Re: TNG S4: The Mind's Eye

This was intense, and the last scene is definitely a standout. I get the impression Geordi's not gonna get his own equivalent of Family to recover like Picard did though.

I gotta admit, though, I was amused by the simulated "kill O'Brien" scene, where brainwashed Geordi sits down to have a drink and casually moves aside O'Brien's dead body in the process...!
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Wed, Dec 4, 2019, 7:16pm (UTC -6)
Re: TNG S4: Half a Life

This one seems to split opinion, huh? I enjoyed it, personally. A Lwaxana episode I *liked*, rather than one that made me mutter "oh lord kill me now" every two seconds (Menage a Troi being the worst of those IMO). There's a lot of her usual self on display for the first half, so I appreciate that she calms down and becomes more thoughtful for the second. It's a relief to finally see her be more than one-dimensional.

Aside from the clear theme of how elderly people are (mis)treated by their society, hardly mentioned in this thread is the discussion of how difficult it is to change or even challenge long-standing traditions and beliefs -- painfully difficult for Timicin and seemingly impossible for everyone else on his planet. It's a poignant, well-acted piece. Excellent work from a great actor.

There's an inherent frustration here: Timicin's planet would rather have him die than allow him to continue saving his planet -- something he's on the brink of managing to do. But there's also a sad acknowledgement that the circumstances make his success impossible. If he survives, his only possible fate is to be blocked from access to his work and live out the rest of his days lightyears from home, while leaving his planet to die. To be able to survive and remain on speaking terms with his planet would require years of social change -- years that can't be suppressed into the few days he has remaining. It's a lament on how we often need more time than we have: society still fails many different groups of people, and many of those suffering die long before the changes that might have had them survive.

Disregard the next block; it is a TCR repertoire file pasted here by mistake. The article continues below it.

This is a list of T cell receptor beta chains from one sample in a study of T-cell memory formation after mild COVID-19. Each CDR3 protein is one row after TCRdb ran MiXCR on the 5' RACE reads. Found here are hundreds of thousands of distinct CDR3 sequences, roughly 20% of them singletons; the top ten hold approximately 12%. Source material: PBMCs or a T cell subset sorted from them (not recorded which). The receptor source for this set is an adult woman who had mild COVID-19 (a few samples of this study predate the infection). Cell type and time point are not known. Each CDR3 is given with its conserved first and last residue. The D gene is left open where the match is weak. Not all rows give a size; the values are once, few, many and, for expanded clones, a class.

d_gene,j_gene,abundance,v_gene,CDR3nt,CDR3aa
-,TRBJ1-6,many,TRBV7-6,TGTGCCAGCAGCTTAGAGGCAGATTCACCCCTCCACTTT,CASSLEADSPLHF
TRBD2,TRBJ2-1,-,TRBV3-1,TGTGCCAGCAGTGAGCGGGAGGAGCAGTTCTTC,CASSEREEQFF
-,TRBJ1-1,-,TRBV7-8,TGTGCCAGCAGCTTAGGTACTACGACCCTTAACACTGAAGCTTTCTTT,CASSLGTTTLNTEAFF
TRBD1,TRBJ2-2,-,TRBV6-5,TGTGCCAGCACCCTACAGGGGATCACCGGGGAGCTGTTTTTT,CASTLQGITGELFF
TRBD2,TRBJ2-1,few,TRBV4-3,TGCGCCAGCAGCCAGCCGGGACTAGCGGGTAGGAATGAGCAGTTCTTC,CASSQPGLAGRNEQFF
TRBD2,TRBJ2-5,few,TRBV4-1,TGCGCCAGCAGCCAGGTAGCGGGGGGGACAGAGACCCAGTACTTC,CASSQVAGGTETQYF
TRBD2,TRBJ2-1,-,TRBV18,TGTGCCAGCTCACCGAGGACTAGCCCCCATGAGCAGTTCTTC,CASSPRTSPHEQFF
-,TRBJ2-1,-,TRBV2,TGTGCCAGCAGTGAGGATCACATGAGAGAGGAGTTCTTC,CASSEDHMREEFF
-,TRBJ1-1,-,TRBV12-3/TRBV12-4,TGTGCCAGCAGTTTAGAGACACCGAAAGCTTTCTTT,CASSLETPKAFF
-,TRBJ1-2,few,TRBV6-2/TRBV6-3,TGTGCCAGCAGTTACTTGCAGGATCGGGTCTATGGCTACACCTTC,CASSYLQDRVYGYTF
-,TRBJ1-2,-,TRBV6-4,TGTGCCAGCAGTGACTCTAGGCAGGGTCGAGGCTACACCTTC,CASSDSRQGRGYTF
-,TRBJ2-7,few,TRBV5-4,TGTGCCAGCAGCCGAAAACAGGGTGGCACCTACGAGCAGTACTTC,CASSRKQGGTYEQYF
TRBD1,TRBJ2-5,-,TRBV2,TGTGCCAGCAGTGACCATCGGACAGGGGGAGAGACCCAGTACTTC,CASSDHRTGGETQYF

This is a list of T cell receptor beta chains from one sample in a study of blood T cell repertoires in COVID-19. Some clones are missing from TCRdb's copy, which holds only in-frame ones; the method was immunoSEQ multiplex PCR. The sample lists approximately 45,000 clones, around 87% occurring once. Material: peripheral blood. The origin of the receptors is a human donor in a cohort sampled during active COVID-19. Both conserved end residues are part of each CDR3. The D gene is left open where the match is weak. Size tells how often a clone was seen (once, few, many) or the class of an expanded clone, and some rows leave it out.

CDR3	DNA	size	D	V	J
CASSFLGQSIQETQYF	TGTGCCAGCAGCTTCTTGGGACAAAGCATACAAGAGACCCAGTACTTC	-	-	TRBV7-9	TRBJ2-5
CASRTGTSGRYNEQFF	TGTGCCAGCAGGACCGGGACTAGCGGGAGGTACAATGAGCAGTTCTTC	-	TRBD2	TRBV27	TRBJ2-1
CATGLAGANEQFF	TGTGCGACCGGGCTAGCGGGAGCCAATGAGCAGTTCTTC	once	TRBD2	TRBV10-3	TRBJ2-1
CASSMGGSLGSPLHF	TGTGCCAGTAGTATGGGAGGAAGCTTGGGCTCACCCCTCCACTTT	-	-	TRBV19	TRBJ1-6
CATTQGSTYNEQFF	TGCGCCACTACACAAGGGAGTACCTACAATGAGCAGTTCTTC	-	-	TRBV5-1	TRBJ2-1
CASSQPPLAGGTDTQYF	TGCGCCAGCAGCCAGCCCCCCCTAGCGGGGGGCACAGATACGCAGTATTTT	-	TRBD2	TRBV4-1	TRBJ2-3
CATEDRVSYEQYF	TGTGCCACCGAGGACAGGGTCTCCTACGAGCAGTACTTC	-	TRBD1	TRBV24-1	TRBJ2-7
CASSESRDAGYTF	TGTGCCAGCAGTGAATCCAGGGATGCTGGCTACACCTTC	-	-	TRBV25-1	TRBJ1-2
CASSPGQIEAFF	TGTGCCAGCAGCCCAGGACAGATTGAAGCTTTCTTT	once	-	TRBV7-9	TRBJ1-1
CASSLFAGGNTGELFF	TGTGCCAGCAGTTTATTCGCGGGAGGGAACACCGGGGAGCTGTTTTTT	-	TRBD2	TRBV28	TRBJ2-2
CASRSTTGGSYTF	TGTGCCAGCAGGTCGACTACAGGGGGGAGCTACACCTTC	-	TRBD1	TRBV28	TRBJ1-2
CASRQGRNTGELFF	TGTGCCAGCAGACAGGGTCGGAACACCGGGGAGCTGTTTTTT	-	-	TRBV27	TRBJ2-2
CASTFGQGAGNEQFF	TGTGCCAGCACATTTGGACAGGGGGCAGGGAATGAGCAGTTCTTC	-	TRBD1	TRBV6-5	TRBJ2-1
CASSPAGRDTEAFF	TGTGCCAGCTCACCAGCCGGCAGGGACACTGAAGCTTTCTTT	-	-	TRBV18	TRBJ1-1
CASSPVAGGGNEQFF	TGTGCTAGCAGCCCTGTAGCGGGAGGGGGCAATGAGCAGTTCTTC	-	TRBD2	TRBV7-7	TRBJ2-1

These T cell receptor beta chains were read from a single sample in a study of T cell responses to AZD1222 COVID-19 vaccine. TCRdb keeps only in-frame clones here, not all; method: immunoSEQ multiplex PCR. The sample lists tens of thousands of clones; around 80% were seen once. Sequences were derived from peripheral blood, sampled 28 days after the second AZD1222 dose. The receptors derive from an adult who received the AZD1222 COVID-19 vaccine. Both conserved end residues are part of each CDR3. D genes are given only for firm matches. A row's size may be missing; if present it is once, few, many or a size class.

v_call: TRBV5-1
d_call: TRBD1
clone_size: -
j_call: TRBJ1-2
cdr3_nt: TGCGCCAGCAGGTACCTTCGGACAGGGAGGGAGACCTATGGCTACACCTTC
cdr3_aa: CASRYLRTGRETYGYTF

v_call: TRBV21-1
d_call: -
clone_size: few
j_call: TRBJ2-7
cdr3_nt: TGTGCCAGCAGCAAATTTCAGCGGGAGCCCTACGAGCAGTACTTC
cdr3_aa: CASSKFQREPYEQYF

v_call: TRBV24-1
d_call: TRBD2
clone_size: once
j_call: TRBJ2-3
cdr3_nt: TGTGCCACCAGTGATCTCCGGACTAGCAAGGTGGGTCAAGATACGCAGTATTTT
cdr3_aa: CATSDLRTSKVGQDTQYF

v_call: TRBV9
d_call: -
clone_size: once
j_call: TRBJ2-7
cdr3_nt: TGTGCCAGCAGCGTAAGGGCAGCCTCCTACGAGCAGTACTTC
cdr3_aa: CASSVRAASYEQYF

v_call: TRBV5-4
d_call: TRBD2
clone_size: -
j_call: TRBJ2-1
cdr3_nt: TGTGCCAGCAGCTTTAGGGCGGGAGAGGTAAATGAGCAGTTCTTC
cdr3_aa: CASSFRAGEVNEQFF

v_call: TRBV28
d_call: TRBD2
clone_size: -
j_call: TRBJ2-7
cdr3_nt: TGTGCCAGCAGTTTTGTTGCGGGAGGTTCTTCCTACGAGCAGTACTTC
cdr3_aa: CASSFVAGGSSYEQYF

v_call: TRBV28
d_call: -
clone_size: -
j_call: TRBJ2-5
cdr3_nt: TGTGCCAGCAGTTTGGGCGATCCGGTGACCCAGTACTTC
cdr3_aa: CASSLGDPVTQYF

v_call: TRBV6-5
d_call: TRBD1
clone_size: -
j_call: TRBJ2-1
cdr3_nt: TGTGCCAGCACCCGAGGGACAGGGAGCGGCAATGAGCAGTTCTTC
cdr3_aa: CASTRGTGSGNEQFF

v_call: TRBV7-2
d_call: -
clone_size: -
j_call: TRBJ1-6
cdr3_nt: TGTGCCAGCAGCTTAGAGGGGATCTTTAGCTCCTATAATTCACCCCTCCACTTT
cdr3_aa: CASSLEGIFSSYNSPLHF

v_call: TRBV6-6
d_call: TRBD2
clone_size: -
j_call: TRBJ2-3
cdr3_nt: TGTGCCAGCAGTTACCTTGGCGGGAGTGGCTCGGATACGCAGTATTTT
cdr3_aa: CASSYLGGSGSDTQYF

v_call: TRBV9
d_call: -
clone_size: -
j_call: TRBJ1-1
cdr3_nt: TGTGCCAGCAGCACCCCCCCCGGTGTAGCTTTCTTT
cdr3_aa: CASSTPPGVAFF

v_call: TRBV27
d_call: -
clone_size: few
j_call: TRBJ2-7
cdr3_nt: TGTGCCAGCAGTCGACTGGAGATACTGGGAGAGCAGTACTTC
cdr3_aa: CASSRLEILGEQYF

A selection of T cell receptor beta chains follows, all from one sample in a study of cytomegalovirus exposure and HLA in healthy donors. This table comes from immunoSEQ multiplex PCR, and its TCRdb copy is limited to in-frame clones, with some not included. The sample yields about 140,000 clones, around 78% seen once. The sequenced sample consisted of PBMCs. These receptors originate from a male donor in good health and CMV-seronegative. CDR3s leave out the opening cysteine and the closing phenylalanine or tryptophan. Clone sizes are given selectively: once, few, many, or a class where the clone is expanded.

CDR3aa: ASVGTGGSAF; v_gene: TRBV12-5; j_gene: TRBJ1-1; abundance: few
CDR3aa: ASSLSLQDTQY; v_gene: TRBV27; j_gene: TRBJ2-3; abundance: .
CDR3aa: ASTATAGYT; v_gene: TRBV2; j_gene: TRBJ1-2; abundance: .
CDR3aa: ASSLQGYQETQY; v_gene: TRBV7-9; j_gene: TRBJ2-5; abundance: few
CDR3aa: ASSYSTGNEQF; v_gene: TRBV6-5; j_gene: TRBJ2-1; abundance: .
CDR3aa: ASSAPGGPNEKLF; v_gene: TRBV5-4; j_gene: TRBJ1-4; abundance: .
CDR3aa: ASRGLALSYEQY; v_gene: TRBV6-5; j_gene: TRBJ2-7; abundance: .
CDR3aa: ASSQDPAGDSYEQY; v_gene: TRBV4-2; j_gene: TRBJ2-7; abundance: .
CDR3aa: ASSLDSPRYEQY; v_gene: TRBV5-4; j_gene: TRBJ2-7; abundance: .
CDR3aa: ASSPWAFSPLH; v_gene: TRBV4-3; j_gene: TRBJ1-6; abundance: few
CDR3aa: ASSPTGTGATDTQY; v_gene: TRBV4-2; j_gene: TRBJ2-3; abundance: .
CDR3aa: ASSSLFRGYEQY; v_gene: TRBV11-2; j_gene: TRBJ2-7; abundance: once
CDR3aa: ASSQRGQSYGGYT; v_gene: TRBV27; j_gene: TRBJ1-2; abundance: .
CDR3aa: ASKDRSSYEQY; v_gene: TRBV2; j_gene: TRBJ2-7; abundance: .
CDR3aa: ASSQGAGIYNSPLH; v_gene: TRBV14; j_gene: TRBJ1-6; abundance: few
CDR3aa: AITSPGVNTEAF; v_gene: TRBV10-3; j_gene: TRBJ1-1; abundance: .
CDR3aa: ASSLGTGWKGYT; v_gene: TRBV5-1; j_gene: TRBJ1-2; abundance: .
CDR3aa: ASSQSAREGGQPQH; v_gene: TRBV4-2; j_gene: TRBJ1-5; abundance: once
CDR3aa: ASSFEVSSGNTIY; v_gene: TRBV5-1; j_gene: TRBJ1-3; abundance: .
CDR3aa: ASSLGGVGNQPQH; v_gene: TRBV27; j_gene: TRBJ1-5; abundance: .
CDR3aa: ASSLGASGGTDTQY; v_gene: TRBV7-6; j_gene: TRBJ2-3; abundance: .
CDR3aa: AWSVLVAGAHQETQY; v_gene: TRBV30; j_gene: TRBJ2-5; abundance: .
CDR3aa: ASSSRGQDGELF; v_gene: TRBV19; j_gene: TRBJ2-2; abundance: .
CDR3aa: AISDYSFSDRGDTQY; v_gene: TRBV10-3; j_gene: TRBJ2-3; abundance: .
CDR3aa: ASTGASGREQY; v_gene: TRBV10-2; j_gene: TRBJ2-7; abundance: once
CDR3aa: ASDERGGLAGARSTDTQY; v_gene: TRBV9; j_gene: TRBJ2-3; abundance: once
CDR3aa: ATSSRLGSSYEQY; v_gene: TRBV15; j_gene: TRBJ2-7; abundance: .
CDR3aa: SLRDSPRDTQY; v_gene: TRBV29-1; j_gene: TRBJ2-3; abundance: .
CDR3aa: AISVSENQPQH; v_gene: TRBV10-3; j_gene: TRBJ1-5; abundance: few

In that respect, dying a dignified death surrounded by friends and family really is the best plausible outcome for Timicin. He'd been prepared for it all his life, even if those last few days shook his faith. I'm not against euthanasia -- people should be able to choose their own death and prepare for it accordingly, rather than being left in the constant uncertainty of not knowing which day will be their last, or what state they might be in when they die. I personally know people who wish that -- when the time comes -- they'd be able to plan their own death, for their own sake. It wouldn't be for me, though. So I can see something appealing about the concept of the Resolution, at least the event of it -- but having it forced upon you at a defined date, with no option to choose otherwise, is unconscionable.
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Tue, Dec 3, 2019, 10:34pm (UTC -6)
Re: TNG S4: The Drumhead

I love how the pacing's done here. The investigations reach full throttle in practically the last five minutes of the episode, and it's the very force of Satie's blind passion that brings them to a halt.

It's established that the explosion was an accident early on, and so the tension of the episode is not in whether Tarses is guilty, but in how Satie -- in such a position of power, and determination to use it -- can be stopped. It's a relief that the crew of the Enterprise are clear enough of mind to see through her in the end, and do not get further caught up in her viciousness for its own sake. Forcefulness and strong stances, whether substantiated or not, can be terrifyingly persuasive.

Also I have to say I was mildly amused by the extent of Admiral Thomas Henry's role in this episode: to sit in a chair, and then leave the room. Is that all you have to do as an admiral? Sign me up!
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Thu, Nov 28, 2019, 6:49pm (UTC -6)
Re: TNG S3: Sarek

Despite the comment being almost six years old, I'd like to reply to Kieran here:

"I liked this one, but not too sure why Picard wasn't just sedated while he had to host Sarek's emotions. Was it integral that he stay conscious in such turmoil?"

I feel Picard would *want* to: to have the unique opportunity to experience this man he admired, in full force.

To quote him earlier in the episode: "I suppose they were foolish and vain, my expectations of this voyage. Sharing his thoughts, memories, his unique understanding of the history he's made." Turns out he gets to do this anyway, and a lot more directly than anticipated.
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Wed, Nov 27, 2019, 6:46am (UTC -6)
Re: TNG S3: The Offspring

Agh, I just wasn't feeling this one. Love Data and love Data episodes, and it *felt* like it should be the sort of episode I'd love, but something about the execution is lacking.